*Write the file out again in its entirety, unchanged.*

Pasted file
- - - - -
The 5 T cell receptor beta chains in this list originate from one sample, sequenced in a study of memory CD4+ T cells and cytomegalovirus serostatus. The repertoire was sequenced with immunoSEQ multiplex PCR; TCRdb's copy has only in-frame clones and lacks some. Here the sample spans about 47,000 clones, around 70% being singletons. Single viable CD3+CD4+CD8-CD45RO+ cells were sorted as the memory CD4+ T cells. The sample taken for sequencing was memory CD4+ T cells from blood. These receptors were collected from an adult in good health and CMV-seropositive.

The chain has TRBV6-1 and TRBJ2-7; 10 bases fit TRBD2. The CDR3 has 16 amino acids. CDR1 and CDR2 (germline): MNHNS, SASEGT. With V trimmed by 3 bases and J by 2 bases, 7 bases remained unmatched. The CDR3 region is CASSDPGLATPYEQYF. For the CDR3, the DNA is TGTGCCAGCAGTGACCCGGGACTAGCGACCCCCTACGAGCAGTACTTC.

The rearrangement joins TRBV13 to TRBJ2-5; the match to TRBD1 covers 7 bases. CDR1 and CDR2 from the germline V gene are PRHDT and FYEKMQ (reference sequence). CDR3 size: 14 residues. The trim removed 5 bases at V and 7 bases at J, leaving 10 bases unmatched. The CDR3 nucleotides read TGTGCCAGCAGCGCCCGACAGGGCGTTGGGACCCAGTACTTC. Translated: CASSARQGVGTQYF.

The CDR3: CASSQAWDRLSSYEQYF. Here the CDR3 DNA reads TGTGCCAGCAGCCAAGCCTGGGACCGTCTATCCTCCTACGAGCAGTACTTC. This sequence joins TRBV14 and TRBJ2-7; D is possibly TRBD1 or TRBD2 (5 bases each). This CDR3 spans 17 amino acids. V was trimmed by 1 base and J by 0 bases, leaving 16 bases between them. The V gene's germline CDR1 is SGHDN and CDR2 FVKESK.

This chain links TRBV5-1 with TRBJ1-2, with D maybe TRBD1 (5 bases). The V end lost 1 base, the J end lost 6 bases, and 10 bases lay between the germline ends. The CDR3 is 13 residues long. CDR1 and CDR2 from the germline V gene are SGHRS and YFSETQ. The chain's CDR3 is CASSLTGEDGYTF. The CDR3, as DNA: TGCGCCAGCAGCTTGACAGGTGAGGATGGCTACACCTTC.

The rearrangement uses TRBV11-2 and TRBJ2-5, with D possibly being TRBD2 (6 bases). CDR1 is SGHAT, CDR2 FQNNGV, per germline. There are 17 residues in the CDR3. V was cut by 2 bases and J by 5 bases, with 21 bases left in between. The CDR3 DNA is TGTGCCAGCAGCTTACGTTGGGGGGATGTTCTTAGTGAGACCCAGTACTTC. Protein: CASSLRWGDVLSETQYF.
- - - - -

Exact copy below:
The 5 T cell receptor beta chains in this list originate from one sample, sequenced in a study of memory CD4+ T cells and cytomegalovirus serostatus. The repertoire was sequenced with immunoSEQ multiplex PCR; TCRdb's copy has only in-frame clones and lacks some. Here the sample spans about 47,000 clones, around 70% being singletons. Single viable CD3+CD4+CD8-CD45RO+ cells were sorted as the memory CD4+ T cells. The sample taken for sequencing was memory CD4+ T cells from blood. These receptors were collected from an adult in good health and CMV-seropositive.

The chain has TRBV6-1 and TRBJ2-7; 10 bases fit TRBD2. The CDR3 has 16 amino acids. CDR1 and CDR2 (germline): MNHNS, SASEGT. With V trimmed by 3 bases and J by 2 bases, 7 bases remained unmatched. The CDR3 region is CASSDPGLATPYEQYF. For the CDR3, the DNA is TGTGCCAGCAGTGACCCGGGACTAGCGACCCCCTACGAGCAGTACTTC.

The rearrangement joins TRBV13 to TRBJ2-5; the match to TRBD1 covers 7 bases. CDR1 and CDR2 from the germline V gene are PRHDT and FYEKMQ (reference sequence). CDR3 size: 14 residues. The trim removed 5 bases at V and 7 bases at J, leaving 10 bases unmatched. The CDR3 nucleotides read TGTGCCAGCAGCGCCCGACAGGGCGTTGGGACCCAGTACTTC. Translated: CASSARQGVGTQYF.

The CDR3: CASSQAWDRLSSYEQYF. Here the CDR3 DNA reads TGTGCCAGCAGCCAAGCCTGGGACCGTCTATCCTCCTACGAGCAGTACTTC. This sequence joins TRBV14 and TRBJ2-7; D is possibly TRBD1 or TRBD2 (5 bases each). This CDR3 spans 17 amino acids. V was trimmed by 1 base and J by 0 bases, leaving 16 bases between them. The V gene's germline CDR1 is SGHDN and CDR2 FVKESK.

This chain links TRBV5-1 with TRBJ1-2, with D maybe TRBD1 (5 bases). The V end lost 1 base, the J end lost 6 bases, and 10 bases lay between the germline ends. The CDR3 is 13 residues long. CDR1 and CDR2 from the germline V gene are SGHRS and YFSETQ. The chain's CDR3 is CASSLTGEDGYTF. The CDR3, as DNA: TGCGCCAGCAGCTTGACAGGTGAGGATGGCTACACCTTC.

The rearrangement uses TRBV11-2 and TRBJ2-5, with D possibly being TRBD2 (6 bases). CDR1 is SGHAT, CDR2 FQNNGV, per germline. There are 17 residues in the CDR3. V was cut by 2 bases and J by 5 bases, with 21 bases left in between. The CDR3 DNA is TGTGCCAGCAGCTTACGTTGGGGGGATGTTCTTAGTGAGACCCAGTACTTC. Protein: CASSLRWGDVLSETQYF.